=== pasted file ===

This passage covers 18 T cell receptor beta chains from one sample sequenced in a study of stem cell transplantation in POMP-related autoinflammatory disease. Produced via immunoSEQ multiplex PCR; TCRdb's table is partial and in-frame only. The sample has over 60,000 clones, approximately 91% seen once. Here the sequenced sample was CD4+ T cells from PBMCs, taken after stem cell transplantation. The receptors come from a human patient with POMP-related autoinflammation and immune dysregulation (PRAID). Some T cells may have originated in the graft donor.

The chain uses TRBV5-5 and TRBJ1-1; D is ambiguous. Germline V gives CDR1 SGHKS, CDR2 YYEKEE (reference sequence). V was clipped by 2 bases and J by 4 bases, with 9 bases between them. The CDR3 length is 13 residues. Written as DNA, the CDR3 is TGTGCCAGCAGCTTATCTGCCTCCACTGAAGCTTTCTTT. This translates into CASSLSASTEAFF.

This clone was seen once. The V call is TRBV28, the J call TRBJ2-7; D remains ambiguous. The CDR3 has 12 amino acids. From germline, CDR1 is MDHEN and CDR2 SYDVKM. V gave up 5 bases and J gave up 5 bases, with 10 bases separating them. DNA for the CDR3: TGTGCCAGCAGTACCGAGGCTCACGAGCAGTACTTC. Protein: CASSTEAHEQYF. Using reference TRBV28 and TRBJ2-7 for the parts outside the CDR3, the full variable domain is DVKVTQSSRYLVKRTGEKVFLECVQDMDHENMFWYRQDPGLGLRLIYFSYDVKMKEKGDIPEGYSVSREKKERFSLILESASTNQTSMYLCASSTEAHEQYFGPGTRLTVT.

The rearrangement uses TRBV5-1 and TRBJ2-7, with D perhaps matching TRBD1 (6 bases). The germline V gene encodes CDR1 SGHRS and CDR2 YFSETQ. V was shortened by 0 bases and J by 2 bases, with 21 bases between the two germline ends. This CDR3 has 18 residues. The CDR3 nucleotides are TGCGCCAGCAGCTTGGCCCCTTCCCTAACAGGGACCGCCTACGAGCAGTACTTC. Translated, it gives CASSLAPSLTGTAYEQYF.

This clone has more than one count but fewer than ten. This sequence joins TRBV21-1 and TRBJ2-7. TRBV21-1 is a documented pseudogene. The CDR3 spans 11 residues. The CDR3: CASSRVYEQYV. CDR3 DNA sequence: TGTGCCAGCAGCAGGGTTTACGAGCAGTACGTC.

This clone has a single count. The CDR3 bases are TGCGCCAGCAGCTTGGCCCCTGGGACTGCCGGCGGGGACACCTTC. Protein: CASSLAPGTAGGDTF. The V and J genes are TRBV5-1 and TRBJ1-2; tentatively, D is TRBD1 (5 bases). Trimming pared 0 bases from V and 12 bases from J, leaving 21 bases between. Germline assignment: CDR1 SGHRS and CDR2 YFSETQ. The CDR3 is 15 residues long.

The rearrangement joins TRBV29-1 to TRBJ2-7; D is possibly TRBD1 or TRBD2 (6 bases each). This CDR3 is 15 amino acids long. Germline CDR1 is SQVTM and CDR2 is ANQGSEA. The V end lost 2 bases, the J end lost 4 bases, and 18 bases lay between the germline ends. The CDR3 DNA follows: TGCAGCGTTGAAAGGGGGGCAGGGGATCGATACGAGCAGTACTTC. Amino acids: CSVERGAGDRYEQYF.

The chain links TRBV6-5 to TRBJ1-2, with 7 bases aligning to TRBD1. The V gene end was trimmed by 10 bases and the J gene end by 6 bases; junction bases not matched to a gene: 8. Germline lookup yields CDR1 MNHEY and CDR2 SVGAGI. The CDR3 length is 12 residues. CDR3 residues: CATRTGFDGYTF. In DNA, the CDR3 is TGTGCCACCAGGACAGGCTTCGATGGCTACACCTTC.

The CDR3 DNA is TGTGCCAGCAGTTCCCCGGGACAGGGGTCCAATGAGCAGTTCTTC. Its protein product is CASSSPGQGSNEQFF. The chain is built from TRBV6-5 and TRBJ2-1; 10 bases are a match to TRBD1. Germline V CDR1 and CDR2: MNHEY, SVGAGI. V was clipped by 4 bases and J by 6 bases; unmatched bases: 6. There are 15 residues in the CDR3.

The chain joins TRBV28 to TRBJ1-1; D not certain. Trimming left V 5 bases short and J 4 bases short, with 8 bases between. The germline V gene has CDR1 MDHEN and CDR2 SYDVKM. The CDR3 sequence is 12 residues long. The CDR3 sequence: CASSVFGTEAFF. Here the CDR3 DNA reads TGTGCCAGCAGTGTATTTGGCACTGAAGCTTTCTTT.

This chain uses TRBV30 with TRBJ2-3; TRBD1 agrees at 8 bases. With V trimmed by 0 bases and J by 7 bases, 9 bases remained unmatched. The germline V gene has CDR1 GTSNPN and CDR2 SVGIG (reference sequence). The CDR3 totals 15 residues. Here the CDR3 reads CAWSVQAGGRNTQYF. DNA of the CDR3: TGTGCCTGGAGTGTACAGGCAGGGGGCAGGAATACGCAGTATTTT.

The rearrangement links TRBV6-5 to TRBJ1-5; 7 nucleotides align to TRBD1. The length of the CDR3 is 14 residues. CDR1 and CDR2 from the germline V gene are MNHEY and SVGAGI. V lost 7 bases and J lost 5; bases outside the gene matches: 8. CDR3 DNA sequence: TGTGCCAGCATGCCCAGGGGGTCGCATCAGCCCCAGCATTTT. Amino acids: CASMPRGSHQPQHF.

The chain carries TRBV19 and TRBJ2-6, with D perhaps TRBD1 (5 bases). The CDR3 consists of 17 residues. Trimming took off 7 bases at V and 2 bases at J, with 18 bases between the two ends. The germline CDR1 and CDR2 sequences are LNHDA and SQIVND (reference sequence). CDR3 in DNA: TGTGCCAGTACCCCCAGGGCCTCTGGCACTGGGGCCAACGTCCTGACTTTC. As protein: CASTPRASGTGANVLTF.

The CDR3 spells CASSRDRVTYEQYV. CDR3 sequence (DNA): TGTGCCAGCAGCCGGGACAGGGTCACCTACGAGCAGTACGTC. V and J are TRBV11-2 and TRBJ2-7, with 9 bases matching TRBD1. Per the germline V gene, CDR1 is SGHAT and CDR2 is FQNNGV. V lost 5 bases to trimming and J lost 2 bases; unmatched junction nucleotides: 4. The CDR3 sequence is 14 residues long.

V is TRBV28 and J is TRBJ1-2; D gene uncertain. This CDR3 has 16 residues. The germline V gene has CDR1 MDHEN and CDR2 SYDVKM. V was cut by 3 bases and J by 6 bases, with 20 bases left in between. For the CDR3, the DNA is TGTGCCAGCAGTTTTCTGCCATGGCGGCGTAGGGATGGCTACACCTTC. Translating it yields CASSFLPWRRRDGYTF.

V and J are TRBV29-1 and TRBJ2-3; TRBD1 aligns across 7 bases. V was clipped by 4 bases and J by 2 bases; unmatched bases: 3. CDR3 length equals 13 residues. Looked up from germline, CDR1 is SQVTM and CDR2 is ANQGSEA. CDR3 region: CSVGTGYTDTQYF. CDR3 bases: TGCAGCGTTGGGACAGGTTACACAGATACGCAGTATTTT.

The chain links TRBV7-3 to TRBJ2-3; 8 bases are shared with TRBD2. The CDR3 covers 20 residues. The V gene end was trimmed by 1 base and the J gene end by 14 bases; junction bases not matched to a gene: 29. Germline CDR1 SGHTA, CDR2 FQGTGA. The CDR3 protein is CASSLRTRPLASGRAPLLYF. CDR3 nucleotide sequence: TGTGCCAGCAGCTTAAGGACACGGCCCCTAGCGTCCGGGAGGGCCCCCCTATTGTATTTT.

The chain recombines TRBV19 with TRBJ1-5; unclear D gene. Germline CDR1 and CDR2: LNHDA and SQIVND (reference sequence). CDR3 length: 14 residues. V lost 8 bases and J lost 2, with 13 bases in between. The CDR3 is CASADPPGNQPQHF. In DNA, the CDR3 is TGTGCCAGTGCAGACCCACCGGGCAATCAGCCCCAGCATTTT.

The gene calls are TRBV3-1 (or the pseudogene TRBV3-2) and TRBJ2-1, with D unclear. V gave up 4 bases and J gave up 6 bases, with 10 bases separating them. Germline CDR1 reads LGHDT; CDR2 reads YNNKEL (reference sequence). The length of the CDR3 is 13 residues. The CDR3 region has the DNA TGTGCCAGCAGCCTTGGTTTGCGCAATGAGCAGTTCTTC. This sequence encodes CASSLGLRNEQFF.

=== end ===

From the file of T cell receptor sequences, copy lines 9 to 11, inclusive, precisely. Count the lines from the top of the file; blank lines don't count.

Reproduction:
The CDR3 DNA is TGTGCCAGCAGTTCCCCGGGACAGGGGTCCAATGAGCAGTTCTTC. Its protein product is CASSSPGQGSNEQFF. The chain is built from TRBV6-5 and TRBJ2-1; 10 bases are a match to TRBD1. Germline V CDR1 and CDR2: MNHEY, SVGAGI. V was clipped by 4 bases and J by 6 bases; unmatched bases: 6. There are 15 residues in the CDR3.

The chain joins TRBV28 to TRBJ1-1; D not certain. Trimming left V 5 bases short and J 4 bases short, with 8 bases between. The germline V gene has CDR1 MDHEN and CDR2 SYDVKM. The CDR3 sequence is 12 residues long. The CDR3 sequence: CASSVFGTEAFF. Here the CDR3 DNA reads TGTGCCAGCAGTGTATTTGGCACTGAAGCTTTCTTT.

This chain uses TRBV30 with TRBJ2-3; TRBD1 agrees at 8 bases. With V trimmed by 0 bases and J by 7 bases, 9 bases remained unmatched. The germline V gene has CDR1 GTSNPN and CDR2 SVGIG (reference sequence). The CDR3 totals 15 residues. Here the CDR3 reads CAWSVQAGGRNTQYF. DNA of the CDR3: TGTGCCTGGAGTGTACAGGCAGGGGGCAGGAATACGCAGTATTTT.